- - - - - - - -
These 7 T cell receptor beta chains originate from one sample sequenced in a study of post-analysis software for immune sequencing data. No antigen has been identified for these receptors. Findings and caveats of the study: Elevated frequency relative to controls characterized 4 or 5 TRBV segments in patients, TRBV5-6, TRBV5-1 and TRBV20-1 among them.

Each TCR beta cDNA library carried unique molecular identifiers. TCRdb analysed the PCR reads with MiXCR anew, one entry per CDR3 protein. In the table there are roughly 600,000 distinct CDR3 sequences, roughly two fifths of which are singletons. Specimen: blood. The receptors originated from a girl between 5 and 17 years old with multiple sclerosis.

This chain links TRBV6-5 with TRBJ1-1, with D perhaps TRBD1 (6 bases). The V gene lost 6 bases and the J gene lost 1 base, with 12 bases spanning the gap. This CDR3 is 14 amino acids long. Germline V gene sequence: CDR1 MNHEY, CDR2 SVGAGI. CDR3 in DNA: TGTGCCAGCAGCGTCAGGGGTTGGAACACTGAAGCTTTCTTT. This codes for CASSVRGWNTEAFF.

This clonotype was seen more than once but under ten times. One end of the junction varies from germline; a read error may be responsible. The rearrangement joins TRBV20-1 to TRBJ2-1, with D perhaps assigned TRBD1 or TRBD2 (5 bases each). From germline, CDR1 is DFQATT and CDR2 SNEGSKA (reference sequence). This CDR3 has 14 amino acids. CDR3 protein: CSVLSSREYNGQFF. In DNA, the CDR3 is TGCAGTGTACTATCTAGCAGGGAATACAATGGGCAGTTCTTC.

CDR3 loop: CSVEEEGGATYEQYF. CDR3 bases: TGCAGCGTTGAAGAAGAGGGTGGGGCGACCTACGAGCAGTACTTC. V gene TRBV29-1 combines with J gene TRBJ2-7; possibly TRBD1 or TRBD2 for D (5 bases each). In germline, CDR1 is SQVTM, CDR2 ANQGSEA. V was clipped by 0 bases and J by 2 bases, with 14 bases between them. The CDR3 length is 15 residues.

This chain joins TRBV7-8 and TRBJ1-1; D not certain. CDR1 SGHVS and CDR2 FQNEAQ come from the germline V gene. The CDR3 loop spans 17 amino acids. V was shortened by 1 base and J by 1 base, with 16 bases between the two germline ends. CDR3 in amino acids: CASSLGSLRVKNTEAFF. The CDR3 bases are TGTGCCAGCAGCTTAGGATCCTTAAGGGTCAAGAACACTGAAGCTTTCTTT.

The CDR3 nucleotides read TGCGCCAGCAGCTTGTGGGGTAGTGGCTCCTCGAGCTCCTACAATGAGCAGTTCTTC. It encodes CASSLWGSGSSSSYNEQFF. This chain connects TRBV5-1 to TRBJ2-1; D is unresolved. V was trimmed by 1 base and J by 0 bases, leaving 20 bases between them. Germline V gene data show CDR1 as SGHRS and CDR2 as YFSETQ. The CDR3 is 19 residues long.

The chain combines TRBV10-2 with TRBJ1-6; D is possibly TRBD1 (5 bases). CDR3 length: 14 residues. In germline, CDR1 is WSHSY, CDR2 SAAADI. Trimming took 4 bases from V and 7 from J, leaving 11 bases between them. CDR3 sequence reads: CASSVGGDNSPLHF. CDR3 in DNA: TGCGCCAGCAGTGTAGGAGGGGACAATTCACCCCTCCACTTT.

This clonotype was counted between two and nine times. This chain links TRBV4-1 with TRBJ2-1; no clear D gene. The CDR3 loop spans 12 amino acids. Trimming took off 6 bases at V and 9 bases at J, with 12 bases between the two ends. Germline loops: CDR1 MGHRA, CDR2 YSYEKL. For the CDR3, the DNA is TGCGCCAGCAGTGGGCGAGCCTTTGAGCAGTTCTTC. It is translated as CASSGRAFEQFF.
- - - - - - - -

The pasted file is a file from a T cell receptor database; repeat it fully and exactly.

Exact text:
These 7 T cell receptor beta chains originate from one sample sequenced in a study of post-analysis software for immune sequencing data. No antigen has been identified for these receptors. Findings and caveats of the study: Elevated frequency relative to controls characterized 4 or 5 TRBV segments in patients, TRBV5-6, TRBV5-1 and TRBV20-1 among them.

Each TCR beta cDNA library carried unique molecular identifiers. TCRdb analysed the PCR reads with MiXCR anew, one entry per CDR3 protein. In the table there are roughly 600,000 distinct CDR3 sequences, roughly two fifths of which are singletons. Specimen: blood. The receptors originated from a girl between 5 and 17 years old with multiple sclerosis.

This chain links TRBV6-5 with TRBJ1-1, with D perhaps TRBD1 (6 bases). The V gene lost 6 bases and the J gene lost 1 base, with 12 bases spanning the gap. This CDR3 is 14 amino acids long. Germline V gene sequence: CDR1 MNHEY, CDR2 SVGAGI. CDR3 in DNA: TGTGCCAGCAGCGTCAGGGGTTGGAACACTGAAGCTTTCTTT. This codes for CASSVRGWNTEAFF.

This clonotype was seen more than once but under ten times. One end of the junction varies from germline; a read error may be responsible. The rearrangement joins TRBV20-1 to TRBJ2-1, with D perhaps assigned TRBD1 or TRBD2 (5 bases each). From germline, CDR1 is DFQATT and CDR2 SNEGSKA (reference sequence). This CDR3 has 14 amino acids. CDR3 protein: CSVLSSREYNGQFF. In DNA, the CDR3 is TGCAGTGTACTATCTAGCAGGGAATACAATGGGCAGTTCTTC.

CDR3 loop: CSVEEEGGATYEQYF. CDR3 bases: TGCAGCGTTGAAGAAGAGGGTGGGGCGACCTACGAGCAGTACTTC. V gene TRBV29-1 combines with J gene TRBJ2-7; possibly TRBD1 or TRBD2 for D (5 bases each). In germline, CDR1 is SQVTM, CDR2 ANQGSEA. V was clipped by 0 bases and J by 2 bases, with 14 bases between them. The CDR3 length is 15 residues.

This chain joins TRBV7-8 and TRBJ1-1; D not certain. CDR1 SGHVS and CDR2 FQNEAQ come from the germline V gene. The CDR3 loop spans 17 amino acids. V was shortened by 1 base and J by 1 base, with 16 bases between the two germline ends. CDR3 in amino acids: CASSLGSLRVKNTEAFF. The CDR3 bases are TGTGCCAGCAGCTTAGGATCCTTAAGGGTCAAGAACACTGAAGCTTTCTTT.

The CDR3 nucleotides read TGCGCCAGCAGCTTGTGGGGTAGTGGCTCCTCGAGCTCCTACAATGAGCAGTTCTTC. It encodes CASSLWGSGSSSSYNEQFF. This chain connects TRBV5-1 to TRBJ2-1; D is unresolved. V was trimmed by 1 base and J by 0 bases, leaving 20 bases between them. Germline V gene data show CDR1 as SGHRS and CDR2 as YFSETQ. The CDR3 is 19 residues long.

The chain combines TRBV10-2 with TRBJ1-6; D is possibly TRBD1 (5 bases). CDR3 length: 14 residues. In germline, CDR1 is WSHSY, CDR2 SAAADI. Trimming took 4 bases from V and 7 from J, leaving 11 bases between them. CDR3 sequence reads: CASSVGGDNSPLHF. CDR3 in DNA: TGCGCCAGCAGTGTAGGAGGGGACAATTCACCCCTCCACTTT.

This clonotype was counted between two and nine times. This chain links TRBV4-1 with TRBJ2-1; no clear D gene. The CDR3 loop spans 12 amino acids. Trimming took off 6 bases at V and 9 bases at J, with 12 bases between the two ends. Germline loops: CDR1 MGHRA, CDR2 YSYEKL. For the CDR3, the DNA is TGCGCCAGCAGTGGGCGAGCCTTTGAGCAGTTCTTC. It is translated as CASSGRAFEQFF.